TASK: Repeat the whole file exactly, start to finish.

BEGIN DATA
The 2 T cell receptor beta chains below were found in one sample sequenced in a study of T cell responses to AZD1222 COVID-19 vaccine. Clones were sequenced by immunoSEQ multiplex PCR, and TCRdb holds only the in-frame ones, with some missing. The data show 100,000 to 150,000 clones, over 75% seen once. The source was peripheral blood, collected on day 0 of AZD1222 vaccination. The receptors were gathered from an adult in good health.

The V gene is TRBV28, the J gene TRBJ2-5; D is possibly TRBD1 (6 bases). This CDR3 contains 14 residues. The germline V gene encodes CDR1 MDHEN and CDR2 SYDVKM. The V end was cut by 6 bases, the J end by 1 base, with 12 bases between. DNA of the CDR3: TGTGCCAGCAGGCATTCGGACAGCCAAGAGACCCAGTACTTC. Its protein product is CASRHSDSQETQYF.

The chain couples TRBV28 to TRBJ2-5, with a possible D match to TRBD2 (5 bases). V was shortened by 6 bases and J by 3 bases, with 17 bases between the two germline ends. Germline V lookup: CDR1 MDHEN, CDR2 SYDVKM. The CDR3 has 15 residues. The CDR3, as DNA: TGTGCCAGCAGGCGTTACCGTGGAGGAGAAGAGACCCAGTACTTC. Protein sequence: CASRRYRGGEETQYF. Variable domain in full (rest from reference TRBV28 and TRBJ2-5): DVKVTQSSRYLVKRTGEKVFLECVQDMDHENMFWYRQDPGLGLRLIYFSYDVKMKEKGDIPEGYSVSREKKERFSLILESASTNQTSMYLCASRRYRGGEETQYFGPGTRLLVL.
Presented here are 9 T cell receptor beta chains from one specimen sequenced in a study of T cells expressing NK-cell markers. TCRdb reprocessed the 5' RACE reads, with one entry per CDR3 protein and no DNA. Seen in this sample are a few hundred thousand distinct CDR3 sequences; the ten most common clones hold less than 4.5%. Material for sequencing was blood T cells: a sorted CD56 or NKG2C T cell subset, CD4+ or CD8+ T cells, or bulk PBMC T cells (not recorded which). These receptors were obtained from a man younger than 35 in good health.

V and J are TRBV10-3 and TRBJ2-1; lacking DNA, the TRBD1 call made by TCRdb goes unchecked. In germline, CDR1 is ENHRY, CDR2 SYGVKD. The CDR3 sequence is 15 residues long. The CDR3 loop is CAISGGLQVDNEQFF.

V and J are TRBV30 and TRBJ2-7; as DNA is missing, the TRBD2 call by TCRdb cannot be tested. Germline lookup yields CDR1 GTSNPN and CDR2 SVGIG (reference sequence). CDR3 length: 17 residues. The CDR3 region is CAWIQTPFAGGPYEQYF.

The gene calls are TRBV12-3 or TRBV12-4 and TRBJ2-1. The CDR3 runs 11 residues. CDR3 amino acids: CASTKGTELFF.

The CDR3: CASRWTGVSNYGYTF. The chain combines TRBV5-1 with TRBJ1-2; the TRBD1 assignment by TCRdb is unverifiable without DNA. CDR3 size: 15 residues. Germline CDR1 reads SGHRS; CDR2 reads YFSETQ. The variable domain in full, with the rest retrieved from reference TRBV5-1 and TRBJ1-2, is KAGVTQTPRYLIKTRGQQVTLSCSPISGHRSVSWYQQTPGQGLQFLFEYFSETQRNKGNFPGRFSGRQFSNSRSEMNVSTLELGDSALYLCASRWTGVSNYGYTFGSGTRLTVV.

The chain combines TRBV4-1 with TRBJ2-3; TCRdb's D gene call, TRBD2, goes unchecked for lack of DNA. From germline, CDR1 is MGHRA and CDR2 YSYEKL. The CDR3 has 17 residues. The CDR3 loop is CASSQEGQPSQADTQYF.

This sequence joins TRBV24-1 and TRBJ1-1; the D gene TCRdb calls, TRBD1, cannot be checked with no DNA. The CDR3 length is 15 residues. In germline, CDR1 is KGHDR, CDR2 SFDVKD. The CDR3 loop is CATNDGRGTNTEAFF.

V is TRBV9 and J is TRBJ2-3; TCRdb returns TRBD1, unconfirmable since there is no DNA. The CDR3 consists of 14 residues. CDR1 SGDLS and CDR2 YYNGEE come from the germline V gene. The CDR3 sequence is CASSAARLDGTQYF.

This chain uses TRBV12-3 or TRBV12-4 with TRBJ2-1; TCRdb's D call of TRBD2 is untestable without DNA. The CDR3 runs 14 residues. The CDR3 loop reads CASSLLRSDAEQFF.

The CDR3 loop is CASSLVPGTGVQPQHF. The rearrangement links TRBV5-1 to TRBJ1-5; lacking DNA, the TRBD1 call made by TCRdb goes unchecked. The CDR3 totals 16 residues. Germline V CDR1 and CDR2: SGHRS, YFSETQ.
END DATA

The 2 T cell receptor beta chains below were found in one sample sequenced in a study of T cell responses to AZD1222 COVID-19 vaccine. Clones were sequenced by immunoSEQ multiplex PCR, and TCRdb holds only the in-frame ones, with some missing. The data show 100,000 to 150,000 clones, over 75% seen once. The source was peripheral blood, collected on day 0 of AZD1222 vaccination. The receptors were gathered from an adult in good health.

The V gene is TRBV28, the J gene TRBJ2-5; D is possibly TRBD1 (6 bases). This CDR3 contains 14 residues. The germline V gene encodes CDR1 MDHEN and CDR2 SYDVKM. The V end was cut by 6 bases, the J end by 1 base, with 12 bases between. DNA of the CDR3: TGTGCCAGCAGGCATTCGGACAGCCAAGAGACCCAGTACTTC. Its protein product is CASRHSDSQETQYF.

The chain couples TRBV28 to TRBJ2-5, with a possible D match to TRBD2 (5 bases). V was shortened by 6 bases and J by 3 bases, with 17 bases between the two germline ends. Germline V lookup: CDR1 MDHEN, CDR2 SYDVKM. The CDR3 has 15 residues. The CDR3, as DNA: TGTGCCAGCAGGCGTTACCGTGGAGGAGAAGAGACCCAGTACTTC. Protein sequence: CASRRYRGGEETQYF. Variable domain in full (rest from reference TRBV28 and TRBJ2-5): DVKVTQSSRYLVKRTGEKVFLECVQDMDHENMFWYRQDPGLGLRLIYFSYDVKMKEKGDIPEGYSVSREKKERFSLILESASTNQTSMYLCASRRYRGGEETQYFGPGTRLLVL.
Presented here are 9 T cell receptor beta chains from one specimen sequenced in a study of T cells expressing NK-cell markers. TCRdb reprocessed the 5' RACE reads, with one entry per CDR3 protein and no DNA. Seen in this sample are a few hundred thousand distinct CDR3 sequences; the ten most common clones hold less than 4.5%. Material for sequencing was blood T cells: a sorted CD56 or NKG2C T cell subset, CD4+ or CD8+ T cells, or bulk PBMC T cells (not recorded which). These receptors were obtained from a man younger than 35 in good health.

V and J are TRBV10-3 and TRBJ2-1; lacking DNA, the TRBD1 call made by TCRdb goes unchecked. In germline, CDR1 is ENHRY, CDR2 SYGVKD. The CDR3 sequence is 15 residues long. The CDR3 loop is CAISGGLQVDNEQFF.

V and J are TRBV30 and TRBJ2-7; as DNA is missing, the TRBD2 call by TCRdb cannot be tested. Germline lookup yields CDR1 GTSNPN and CDR2 SVGIG (reference sequence). CDR3 length: 17 residues. The CDR3 region is CAWIQTPFAGGPYEQYF.

The gene calls are TRBV12-3 or TRBV12-4 and TRBJ2-1. The CDR3 runs 11 residues. CDR3 amino acids: CASTKGTELFF.

The CDR3: CASRWTGVSNYGYTF. The chain combines TRBV5-1 with TRBJ1-2; the TRBD1 assignment by TCRdb is unverifiable without DNA. CDR3 size: 15 residues. Germline CDR1 reads SGHRS; CDR2 reads YFSETQ. The variable domain in full, with the rest retrieved from reference TRBV5-1 and TRBJ1-2, is KAGVTQTPRYLIKTRGQQVTLSCSPISGHRSVSWYQQTPGQGLQFLFEYFSETQRNKGNFPGRFSGRQFSNSRSEMNVSTLELGDSALYLCASRWTGVSNYGYTFGSGTRLTVV.

The chain combines TRBV4-1 with TRBJ2-3; TCRdb's D gene call, TRBD2, goes unchecked for lack of DNA. From germline, CDR1 is MGHRA and CDR2 YSYEKL. The CDR3 has 17 residues. The CDR3 loop is CASSQEGQPSQADTQYF.

This sequence joins TRBV24-1 and TRBJ1-1; the D gene TCRdb calls, TRBD1, cannot be checked with no DNA. The CDR3 length is 15 residues. In germline, CDR1 is KGHDR, CDR2 SFDVKD. The CDR3 loop is CATNDGRGTNTEAFF.

V is TRBV9 and J is TRBJ2-3; TCRdb returns TRBD1, unconfirmable since there is no DNA. The CDR3 consists of 14 residues. CDR1 SGDLS and CDR2 YYNGEE come from the germline V gene. The CDR3 sequence is CASSAARLDGTQYF.

This chain uses TRBV12-3 or TRBV12-4 with TRBJ2-1; TCRdb's D call of TRBD2 is untestable without DNA. The CDR3 runs 14 residues. The CDR3 loop reads CASSLLRSDAEQFF.

The CDR3 loop is CASSLVPGTGVQPQHF. The rearrangement links TRBV5-1 to TRBJ1-5; lacking DNA, the TRBD1 call made by TCRdb goes unchecked. The CDR3 totals 16 residues. Germline V CDR1 and CDR2: SGHRS, YFSETQ.